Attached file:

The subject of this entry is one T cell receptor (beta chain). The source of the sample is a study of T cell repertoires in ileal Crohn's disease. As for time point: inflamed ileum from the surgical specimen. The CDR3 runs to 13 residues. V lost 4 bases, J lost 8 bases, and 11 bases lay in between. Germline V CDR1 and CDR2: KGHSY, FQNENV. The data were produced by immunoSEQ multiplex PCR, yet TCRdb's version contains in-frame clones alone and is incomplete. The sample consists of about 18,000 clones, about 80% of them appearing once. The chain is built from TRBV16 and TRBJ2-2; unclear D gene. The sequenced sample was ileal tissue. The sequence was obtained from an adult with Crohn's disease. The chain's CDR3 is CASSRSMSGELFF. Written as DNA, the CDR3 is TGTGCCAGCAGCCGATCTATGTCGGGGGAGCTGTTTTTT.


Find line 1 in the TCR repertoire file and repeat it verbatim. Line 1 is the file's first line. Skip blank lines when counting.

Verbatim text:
The subject of this entry is one T cell receptor (beta chain). The source of the sample is a study of T cell repertoires in ileal Crohn's disease. As for time point: inflamed ileum from the surgical specimen. The CDR3 runs to 13 residues. V lost 4 bases, J lost 8 bases, and 11 bases lay in between. Germline V CDR1 and CDR2: KGHSY, FQNENV. The data were produced by immunoSEQ multiplex PCR, yet TCRdb's version contains in-frame clones alone and is incomplete. The sample consists of about 18,000 clones, about 80% of them appearing once. The chain is built from TRBV16 and TRBJ2-2; unclear D gene. The sequenced sample was ileal tissue. The sequence was obtained from an adult with Crohn's disease. The chain's CDR3 is CASSRSMSGELFF. Written as DNA, the CDR3 is TGTGCCAGCAGCCGATCTATGTCGGGGGAGCTGTTTTTT.